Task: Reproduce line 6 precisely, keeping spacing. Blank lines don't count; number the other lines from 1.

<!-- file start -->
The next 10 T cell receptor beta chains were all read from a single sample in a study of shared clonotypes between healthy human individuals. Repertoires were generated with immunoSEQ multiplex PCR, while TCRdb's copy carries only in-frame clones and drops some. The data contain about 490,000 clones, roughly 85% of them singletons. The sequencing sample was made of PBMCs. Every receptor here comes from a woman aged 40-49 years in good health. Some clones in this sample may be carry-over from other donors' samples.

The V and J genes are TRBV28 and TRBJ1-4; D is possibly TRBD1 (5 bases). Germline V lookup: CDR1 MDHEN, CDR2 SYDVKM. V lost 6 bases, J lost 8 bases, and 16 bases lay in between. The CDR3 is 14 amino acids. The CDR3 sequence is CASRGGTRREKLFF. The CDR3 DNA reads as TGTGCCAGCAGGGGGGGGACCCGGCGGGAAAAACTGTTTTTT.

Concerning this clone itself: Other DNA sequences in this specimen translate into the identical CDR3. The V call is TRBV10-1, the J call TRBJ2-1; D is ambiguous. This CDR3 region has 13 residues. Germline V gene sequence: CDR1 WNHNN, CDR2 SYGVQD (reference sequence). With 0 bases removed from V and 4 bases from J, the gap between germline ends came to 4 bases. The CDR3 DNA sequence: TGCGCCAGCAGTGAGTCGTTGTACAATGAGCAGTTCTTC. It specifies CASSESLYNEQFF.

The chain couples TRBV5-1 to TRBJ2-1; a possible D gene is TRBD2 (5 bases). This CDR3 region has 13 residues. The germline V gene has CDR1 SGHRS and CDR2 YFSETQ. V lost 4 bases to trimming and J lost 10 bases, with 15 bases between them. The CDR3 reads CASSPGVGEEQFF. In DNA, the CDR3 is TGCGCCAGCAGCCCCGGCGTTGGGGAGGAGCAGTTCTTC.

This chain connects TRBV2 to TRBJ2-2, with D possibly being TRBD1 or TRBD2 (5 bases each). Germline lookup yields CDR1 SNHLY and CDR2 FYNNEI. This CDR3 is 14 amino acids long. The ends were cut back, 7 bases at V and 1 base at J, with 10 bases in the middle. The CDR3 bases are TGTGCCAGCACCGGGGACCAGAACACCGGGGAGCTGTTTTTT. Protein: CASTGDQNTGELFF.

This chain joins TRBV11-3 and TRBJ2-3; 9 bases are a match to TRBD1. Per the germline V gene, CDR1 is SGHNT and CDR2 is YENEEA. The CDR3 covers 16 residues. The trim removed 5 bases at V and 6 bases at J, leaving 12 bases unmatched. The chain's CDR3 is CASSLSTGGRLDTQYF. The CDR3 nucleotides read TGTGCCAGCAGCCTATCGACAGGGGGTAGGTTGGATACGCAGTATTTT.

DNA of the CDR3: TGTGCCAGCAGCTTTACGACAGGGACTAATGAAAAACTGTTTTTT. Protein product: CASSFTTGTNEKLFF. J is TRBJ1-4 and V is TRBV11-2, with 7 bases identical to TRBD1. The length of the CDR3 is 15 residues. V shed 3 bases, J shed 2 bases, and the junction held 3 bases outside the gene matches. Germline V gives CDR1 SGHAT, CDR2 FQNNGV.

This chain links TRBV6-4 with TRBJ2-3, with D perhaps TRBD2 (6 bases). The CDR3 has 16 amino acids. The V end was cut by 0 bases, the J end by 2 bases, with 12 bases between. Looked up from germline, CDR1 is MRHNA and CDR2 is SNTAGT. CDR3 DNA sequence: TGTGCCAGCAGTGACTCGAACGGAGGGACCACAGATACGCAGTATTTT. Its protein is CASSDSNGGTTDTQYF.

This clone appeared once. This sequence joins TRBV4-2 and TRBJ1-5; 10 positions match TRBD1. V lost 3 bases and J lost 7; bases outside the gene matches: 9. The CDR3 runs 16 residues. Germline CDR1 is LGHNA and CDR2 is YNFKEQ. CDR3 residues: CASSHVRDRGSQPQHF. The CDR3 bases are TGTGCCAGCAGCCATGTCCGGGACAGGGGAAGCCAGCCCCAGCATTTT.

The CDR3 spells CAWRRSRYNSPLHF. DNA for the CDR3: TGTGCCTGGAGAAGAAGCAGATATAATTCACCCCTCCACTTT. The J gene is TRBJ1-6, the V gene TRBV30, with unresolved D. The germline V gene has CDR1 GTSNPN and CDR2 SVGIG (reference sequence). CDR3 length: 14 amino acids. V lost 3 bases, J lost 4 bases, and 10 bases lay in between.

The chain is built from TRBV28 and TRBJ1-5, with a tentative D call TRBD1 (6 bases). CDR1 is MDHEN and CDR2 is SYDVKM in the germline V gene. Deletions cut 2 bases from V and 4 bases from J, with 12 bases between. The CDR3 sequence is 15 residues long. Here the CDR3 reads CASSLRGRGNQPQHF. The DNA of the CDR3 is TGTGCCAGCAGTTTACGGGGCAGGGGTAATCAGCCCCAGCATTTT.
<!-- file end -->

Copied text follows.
This chain joins TRBV11-3 and TRBJ2-3; 9 bases are a match to TRBD1. Per the germline V gene, CDR1 is SGHNT and CDR2 is YENEEA. The CDR3 covers 16 residues. The trim removed 5 bases at V and 6 bases at J, leaving 12 bases unmatched. The chain's CDR3 is CASSLSTGGRLDTQYF. The CDR3 nucleotides read TGTGCCAGCAGCCTATCGACAGGGGGTAGGTTGGATACGCAGTATTTT.